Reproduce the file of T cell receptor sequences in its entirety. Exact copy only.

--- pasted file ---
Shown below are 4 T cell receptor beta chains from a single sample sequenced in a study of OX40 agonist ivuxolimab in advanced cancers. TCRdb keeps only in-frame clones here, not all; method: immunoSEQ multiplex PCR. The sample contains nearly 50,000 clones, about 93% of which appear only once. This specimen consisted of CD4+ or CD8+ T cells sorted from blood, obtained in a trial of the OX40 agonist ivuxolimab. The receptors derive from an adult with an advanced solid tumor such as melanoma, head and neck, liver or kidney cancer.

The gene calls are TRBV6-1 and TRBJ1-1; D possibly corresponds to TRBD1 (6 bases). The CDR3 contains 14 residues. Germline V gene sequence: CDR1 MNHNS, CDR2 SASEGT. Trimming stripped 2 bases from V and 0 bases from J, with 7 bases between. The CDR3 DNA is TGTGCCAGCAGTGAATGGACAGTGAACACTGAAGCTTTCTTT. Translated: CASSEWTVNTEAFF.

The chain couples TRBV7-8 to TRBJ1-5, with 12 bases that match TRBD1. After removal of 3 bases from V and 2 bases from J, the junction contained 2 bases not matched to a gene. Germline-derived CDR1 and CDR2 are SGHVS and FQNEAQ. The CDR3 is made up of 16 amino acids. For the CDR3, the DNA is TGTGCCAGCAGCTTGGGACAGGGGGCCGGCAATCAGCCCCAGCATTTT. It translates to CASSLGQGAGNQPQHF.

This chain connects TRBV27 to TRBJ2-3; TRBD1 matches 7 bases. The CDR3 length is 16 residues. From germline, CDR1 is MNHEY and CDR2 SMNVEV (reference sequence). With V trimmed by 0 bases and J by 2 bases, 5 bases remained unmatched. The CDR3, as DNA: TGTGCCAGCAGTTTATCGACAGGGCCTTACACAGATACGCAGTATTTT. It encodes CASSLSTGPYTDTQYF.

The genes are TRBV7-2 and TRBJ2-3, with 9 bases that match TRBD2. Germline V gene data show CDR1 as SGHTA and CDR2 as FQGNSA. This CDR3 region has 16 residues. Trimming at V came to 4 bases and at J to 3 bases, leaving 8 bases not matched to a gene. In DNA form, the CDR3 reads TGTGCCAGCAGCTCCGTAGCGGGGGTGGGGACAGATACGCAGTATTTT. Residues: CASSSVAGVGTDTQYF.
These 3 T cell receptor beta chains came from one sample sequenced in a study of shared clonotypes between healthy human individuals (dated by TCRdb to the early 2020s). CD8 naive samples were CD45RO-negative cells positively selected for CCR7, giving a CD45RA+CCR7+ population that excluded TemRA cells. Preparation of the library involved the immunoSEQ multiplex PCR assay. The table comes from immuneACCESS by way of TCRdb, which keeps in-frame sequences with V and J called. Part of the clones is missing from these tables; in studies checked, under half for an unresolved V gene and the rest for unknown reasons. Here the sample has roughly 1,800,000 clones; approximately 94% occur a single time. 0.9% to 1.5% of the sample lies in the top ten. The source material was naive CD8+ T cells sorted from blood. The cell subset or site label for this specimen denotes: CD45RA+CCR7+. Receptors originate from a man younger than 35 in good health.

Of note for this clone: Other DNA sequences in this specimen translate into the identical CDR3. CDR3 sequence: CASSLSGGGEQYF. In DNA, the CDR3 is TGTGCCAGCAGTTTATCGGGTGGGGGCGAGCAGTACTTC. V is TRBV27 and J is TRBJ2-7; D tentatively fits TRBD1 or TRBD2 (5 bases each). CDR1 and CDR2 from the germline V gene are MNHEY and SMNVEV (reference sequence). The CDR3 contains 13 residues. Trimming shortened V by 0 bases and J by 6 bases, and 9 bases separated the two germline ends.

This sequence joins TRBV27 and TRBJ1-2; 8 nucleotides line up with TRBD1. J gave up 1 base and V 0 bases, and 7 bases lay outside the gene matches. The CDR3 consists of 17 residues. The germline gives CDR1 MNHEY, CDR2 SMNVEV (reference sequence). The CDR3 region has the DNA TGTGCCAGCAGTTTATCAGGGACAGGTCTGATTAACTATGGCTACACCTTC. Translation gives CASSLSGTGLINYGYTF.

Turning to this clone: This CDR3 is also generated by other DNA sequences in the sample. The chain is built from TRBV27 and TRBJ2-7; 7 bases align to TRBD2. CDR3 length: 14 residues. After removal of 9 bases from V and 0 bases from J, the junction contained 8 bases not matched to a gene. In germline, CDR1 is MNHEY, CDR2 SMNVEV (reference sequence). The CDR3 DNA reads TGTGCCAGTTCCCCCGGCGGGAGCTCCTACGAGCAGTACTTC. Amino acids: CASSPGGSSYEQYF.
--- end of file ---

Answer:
Shown below are 4 T cell receptor beta chains from a single sample sequenced in a study of OX40 agonist ivuxolimab in advanced cancers. TCRdb keeps only in-frame clones here, not all; method: immunoSEQ multiplex PCR. The sample contains nearly 50,000 clones, about 93% of which appear only once. This specimen consisted of CD4+ or CD8+ T cells sorted from blood, obtained in a trial of the OX40 agonist ivuxolimab. The receptors derive from an adult with an advanced solid tumor such as melanoma, head and neck, liver or kidney cancer.

The gene calls are TRBV6-1 and TRBJ1-1; D possibly corresponds to TRBD1 (6 bases). The CDR3 contains 14 residues. Germline V gene sequence: CDR1 MNHNS, CDR2 SASEGT. Trimming stripped 2 bases from V and 0 bases from J, with 7 bases between. The CDR3 DNA is TGTGCCAGCAGTGAATGGACAGTGAACACTGAAGCTTTCTTT. Translated: CASSEWTVNTEAFF.

The chain couples TRBV7-8 to TRBJ1-5, with 12 bases that match TRBD1. After removal of 3 bases from V and 2 bases from J, the junction contained 2 bases not matched to a gene. Germline-derived CDR1 and CDR2 are SGHVS and FQNEAQ. The CDR3 is made up of 16 amino acids. For the CDR3, the DNA is TGTGCCAGCAGCTTGGGACAGGGGGCCGGCAATCAGCCCCAGCATTTT. It translates to CASSLGQGAGNQPQHF.

This chain connects TRBV27 to TRBJ2-3; TRBD1 matches 7 bases. The CDR3 length is 16 residues. From germline, CDR1 is MNHEY and CDR2 SMNVEV (reference sequence). With V trimmed by 0 bases and J by 2 bases, 5 bases remained unmatched. The CDR3, as DNA: TGTGCCAGCAGTTTATCGACAGGGCCTTACACAGATACGCAGTATTTT. It encodes CASSLSTGPYTDTQYF.

The genes are TRBV7-2 and TRBJ2-3, with 9 bases that match TRBD2. Germline V gene data show CDR1 as SGHTA and CDR2 as FQGNSA. This CDR3 region has 16 residues. Trimming at V came to 4 bases and at J to 3 bases, leaving 8 bases not matched to a gene. In DNA form, the CDR3 reads TGTGCCAGCAGCTCCGTAGCGGGGGTGGGGACAGATACGCAGTATTTT. Residues: CASSSVAGVGTDTQYF.
These 3 T cell receptor beta chains came from one sample sequenced in a study of shared clonotypes between healthy human individuals (dated by TCRdb to the early 2020s). CD8 naive samples were CD45RO-negative cells positively selected for CCR7, giving a CD45RA+CCR7+ population that excluded TemRA cells. Preparation of the library involved the immunoSEQ multiplex PCR assay. The table comes from immuneACCESS by way of TCRdb, which keeps in-frame sequences with V and J called. Part of the clones is missing from these tables; in studies checked, under half for an unresolved V gene and the rest for unknown reasons. Here the sample has roughly 1,800,000 clones; approximately 94% occur a single time. 0.9% to 1.5% of the sample lies in the top ten. The source material was naive CD8+ T cells sorted from blood. The cell subset or site label for this specimen denotes: CD45RA+CCR7+. Receptors originate from a man younger than 35 in good health.

Of note for this clone: Other DNA sequences in this specimen translate into the identical CDR3. CDR3 sequence: CASSLSGGGEQYF. In DNA, the CDR3 is TGTGCCAGCAGTTTATCGGGTGGGGGCGAGCAGTACTTC. V is TRBV27 and J is TRBJ2-7; D tentatively fits TRBD1 or TRBD2 (5 bases each). CDR1 and CDR2 from the germline V gene are MNHEY and SMNVEV (reference sequence). The CDR3 contains 13 residues. Trimming shortened V by 0 bases and J by 6 bases, and 9 bases separated the two germline ends.

This sequence joins TRBV27 and TRBJ1-2; 8 nucleotides line up with TRBD1. J gave up 1 base and V 0 bases, and 7 bases lay outside the gene matches. The CDR3 consists of 17 residues. The germline gives CDR1 MNHEY, CDR2 SMNVEV (reference sequence). The CDR3 region has the DNA TGTGCCAGCAGTTTATCAGGGACAGGTCTGATTAACTATGGCTACACCTTC. Translation gives CASSLSGTGLINYGYTF.

Turning to this clone: This CDR3 is also generated by other DNA sequences in the sample. The chain is built from TRBV27 and TRBJ2-7; 7 bases align to TRBD2. CDR3 length: 14 residues. After removal of 9 bases from V and 0 bases from J, the junction contained 8 bases not matched to a gene. In germline, CDR1 is MNHEY, CDR2 SMNVEV (reference sequence). The CDR3 DNA reads TGTGCCAGTTCCCCCGGCGGGAGCTCCTACGAGCAGTACTTC. Amino acids: CASSPGGSSYEQYF.